[arin-ppml] IPv6 /32 minimum for extra-small ISP
owen at delong.com
Mon Apr 26 20:50:36 EDT 2010
On Apr 26, 2010, at 1:46 PM, Ted Mittelstaedt wrote:
> On 4/26/2010 11:39 AM, Chris Engel wrote:
>> Ted Mittelstaedt wrote:
>>> Interesting how costs have been bandied about, a few days ago it
>>> was $2250 now it's $1250.
>>> Please tell me the name of an employer where any employee who is
>>> NOT a salesman can go to his or her boss and say "Can I go spend a
>>> thousand bucks on something that has no justification for
>>> existence other than we might need it sometime in the future?"
>> I think you basicaly described most types of insurance that
>> businesses carry.
> That isn't a good analogy.
> The proper analogous statement would be the employee who told their boss they needed to spend a thousand bucks on something that has no justification for existence other than we might need it sometime in the future, OTHERWISE if we didn't send the money we could be sued if we
> did need it.
> That's the difference between buying insurance and buying IPV6
> in a nutshell - at the current time, of course.
We can agree to disagree about this, but, frankly, I think that
the insurance analogy is spot on.
If you deploy IPv6, then, you have insured that your operations
can continue in a world where there are IPv6-only hosts trying
to reach your services or where your clients are trying to reach
IPv6-only services. If you do not deploy IPv6, then, you are taking
significant risks that your business continuity on the internet may
be interrupted in a post IPv4-depletion scenario.
Since the reason most businesses purchase insurance is to be
able to ensure their business continuity in the face of a sudden
change (fire, flood, etc.), I think that deploying IPv6 to ensure
continued business on the internet after IPv4 depletion is a
very similar cost justification.
>> I can't speak for ISP's but in the Enterprise
>> world 1-2K isn't going to even be a blip on the radar screen as far
>> as the real costs of IPv6 (assuming an Enterprise would even go
>> through ARIN rather then thier ISP for space).
> Right, of course the debate wouldn't affect Enterprises anyway
> because they aren't minimal users of IPv4. (we would assume)
For most enterprises, the IPv6 cost would be a one-time initial
fee of $1,250 and they would then pay $100/year thereafter,
which, if they had direct IPv4 resources or an ASN would be
the same $100/year they are already paying.
>> The real costs will
>> come in man-hours of planning, deployment, training, support and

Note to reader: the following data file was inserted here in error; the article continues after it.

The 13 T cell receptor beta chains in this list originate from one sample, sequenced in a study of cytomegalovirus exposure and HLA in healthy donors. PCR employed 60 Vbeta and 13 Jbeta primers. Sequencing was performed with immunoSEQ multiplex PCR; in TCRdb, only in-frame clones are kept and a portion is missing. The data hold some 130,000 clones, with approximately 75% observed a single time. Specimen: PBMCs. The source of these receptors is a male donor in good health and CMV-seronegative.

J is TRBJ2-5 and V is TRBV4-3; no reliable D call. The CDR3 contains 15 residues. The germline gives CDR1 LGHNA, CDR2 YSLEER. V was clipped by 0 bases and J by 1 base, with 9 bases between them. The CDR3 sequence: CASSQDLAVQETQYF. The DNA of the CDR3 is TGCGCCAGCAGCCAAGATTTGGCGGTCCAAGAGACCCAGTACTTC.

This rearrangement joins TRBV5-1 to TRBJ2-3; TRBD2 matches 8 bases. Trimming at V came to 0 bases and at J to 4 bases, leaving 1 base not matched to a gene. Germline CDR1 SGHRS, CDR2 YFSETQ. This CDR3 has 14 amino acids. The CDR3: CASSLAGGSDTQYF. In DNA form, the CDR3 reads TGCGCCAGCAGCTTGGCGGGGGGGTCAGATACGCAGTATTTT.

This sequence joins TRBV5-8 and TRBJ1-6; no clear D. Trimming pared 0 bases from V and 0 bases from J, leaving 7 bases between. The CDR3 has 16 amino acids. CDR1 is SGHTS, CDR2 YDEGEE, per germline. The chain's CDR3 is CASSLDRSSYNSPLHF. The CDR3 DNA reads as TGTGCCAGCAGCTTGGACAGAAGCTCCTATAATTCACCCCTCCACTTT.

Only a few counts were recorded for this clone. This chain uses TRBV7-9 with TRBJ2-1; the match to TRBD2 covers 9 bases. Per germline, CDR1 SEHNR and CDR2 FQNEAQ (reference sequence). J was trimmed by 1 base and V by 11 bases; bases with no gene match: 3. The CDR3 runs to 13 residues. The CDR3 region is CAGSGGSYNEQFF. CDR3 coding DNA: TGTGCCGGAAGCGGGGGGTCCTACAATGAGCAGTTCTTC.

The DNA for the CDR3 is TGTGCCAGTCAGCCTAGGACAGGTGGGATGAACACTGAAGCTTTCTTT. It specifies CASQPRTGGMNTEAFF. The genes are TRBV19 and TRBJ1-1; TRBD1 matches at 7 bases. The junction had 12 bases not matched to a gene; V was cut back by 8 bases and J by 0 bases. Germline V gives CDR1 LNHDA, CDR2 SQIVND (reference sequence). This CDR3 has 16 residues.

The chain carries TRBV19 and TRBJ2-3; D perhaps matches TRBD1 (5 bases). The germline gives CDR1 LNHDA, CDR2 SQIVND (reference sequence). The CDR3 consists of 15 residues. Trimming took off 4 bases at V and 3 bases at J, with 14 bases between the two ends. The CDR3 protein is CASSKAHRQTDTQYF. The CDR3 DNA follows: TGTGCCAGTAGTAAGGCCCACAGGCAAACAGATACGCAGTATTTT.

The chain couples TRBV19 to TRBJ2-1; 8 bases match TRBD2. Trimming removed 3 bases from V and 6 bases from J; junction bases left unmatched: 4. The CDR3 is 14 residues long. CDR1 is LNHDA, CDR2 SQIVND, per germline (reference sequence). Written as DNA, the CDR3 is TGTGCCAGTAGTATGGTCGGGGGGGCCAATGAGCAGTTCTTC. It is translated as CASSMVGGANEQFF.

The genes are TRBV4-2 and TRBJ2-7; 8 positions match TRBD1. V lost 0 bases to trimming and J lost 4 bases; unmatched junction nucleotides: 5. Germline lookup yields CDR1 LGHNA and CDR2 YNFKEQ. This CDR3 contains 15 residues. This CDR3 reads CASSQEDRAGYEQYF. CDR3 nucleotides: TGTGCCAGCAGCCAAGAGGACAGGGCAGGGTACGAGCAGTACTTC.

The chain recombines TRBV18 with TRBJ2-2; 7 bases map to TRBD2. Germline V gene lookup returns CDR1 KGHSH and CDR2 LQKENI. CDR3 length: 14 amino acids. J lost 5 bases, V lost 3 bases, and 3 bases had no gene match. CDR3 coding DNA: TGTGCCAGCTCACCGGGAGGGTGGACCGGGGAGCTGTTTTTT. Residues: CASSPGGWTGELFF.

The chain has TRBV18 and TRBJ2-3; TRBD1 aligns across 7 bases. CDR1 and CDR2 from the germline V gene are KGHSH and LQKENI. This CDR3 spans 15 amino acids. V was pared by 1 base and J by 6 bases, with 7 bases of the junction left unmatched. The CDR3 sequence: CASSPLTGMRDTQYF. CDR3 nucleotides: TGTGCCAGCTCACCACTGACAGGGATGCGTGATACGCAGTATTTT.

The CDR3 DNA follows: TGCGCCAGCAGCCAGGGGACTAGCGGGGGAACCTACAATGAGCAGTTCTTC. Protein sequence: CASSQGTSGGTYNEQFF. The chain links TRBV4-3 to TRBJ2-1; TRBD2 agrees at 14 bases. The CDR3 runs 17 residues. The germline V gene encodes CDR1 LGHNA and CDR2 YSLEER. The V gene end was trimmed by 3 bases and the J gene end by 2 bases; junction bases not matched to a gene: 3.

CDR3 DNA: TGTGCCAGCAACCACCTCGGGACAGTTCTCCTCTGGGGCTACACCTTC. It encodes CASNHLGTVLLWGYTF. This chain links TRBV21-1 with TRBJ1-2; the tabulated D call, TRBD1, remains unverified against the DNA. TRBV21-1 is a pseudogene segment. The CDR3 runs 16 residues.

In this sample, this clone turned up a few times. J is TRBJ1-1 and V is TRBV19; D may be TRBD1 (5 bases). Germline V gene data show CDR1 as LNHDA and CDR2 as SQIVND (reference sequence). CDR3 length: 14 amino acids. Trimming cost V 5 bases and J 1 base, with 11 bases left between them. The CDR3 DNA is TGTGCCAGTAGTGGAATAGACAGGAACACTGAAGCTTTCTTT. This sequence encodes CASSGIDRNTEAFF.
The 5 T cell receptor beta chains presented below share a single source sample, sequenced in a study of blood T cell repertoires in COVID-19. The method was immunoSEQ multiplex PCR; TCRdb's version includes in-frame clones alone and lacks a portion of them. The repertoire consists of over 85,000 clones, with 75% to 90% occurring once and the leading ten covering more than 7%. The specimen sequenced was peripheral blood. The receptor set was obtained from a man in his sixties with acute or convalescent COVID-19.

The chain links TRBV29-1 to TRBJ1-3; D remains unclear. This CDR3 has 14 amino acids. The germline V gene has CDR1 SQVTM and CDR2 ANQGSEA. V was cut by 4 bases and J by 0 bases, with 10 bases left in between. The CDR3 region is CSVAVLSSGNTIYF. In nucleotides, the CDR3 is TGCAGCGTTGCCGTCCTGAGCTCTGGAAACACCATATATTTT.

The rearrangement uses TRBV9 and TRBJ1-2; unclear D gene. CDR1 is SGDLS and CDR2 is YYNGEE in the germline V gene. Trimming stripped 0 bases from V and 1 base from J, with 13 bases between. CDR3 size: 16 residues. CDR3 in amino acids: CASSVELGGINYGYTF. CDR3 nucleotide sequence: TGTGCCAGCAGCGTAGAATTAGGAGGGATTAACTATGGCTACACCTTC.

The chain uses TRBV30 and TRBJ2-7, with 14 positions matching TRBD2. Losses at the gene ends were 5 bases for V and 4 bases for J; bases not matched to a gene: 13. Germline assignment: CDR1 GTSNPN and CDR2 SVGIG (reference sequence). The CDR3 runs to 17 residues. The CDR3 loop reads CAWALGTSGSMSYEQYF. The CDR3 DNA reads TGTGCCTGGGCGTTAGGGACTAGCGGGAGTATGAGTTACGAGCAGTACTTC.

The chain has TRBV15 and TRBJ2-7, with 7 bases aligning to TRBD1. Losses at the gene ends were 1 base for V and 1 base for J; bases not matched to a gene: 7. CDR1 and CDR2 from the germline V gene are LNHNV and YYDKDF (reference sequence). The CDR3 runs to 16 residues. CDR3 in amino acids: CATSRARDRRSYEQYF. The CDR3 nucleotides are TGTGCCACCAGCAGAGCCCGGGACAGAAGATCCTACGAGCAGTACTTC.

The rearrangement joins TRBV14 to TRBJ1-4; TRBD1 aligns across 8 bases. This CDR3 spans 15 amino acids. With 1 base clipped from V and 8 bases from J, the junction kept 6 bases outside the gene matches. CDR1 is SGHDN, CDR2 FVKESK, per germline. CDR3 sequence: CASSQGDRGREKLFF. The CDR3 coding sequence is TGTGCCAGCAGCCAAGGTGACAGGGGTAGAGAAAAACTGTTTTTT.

>> skill building, HW/SW compatability issues, compliance issues, lost
>> business and broken applications. As far as costs...those are the
>> real killers for IPv6 (IMO).
> Looking at IPv6 from a purely financial perspective what the
> enterprise is ultimately going to come up against is that you
> are definitely going to lose customers if you have no IP to
> give them, and you may lose customers if you have IP to give
> them but it's only IPv6.
By enterprise above, I assume from context you mean end-users
as was described earlier.
End users shouldn't be giving IP addresses to their customers,
so, the above paragraph doesn't make sense to me. If you mean
ISPs rather than End users, then, the above paragraph sort of
makes sense, but, it's unclear to me how you expect to continue
to have IPv4 addresses to give customers throughout 2012,
or, especially beyond that date.
> And of course since the actual IPv4 "runout" is going to vary
> from company to company, the companies with the most money
> who can afford to buy IPv4 off the transfer market, will have
> a competitive advantage - as long as the transfer market can
> continue to fill IPv4 orders.
Perhaps, perhaps not. I expect one of two things will happen with
the alleged transfer market...
1. There will be little to no supply available at any price, or, it
will be at such extremely high prices that there will be very
few who can afford to buy it. In this case, competitive advantage
is only an advantage if you can make enough money off of
your subscribers to cover the high cost of address acquisition.
2. The address transfer market will be vibrant, indeed, and the
IPv4 routing table will rapidly grow to a completely unworkable
size causing fragmentation, discontinuity, and damage to the
IPv4 internet, inevitably leading to the rapid deployment of
IPv6 just for the sake of restoring global reachability.
In either case, what is likely to happen is that the IPv4 transfer
market will create strong financial and/or technical incentives
to move to increase the speed of a move towards IPv6.
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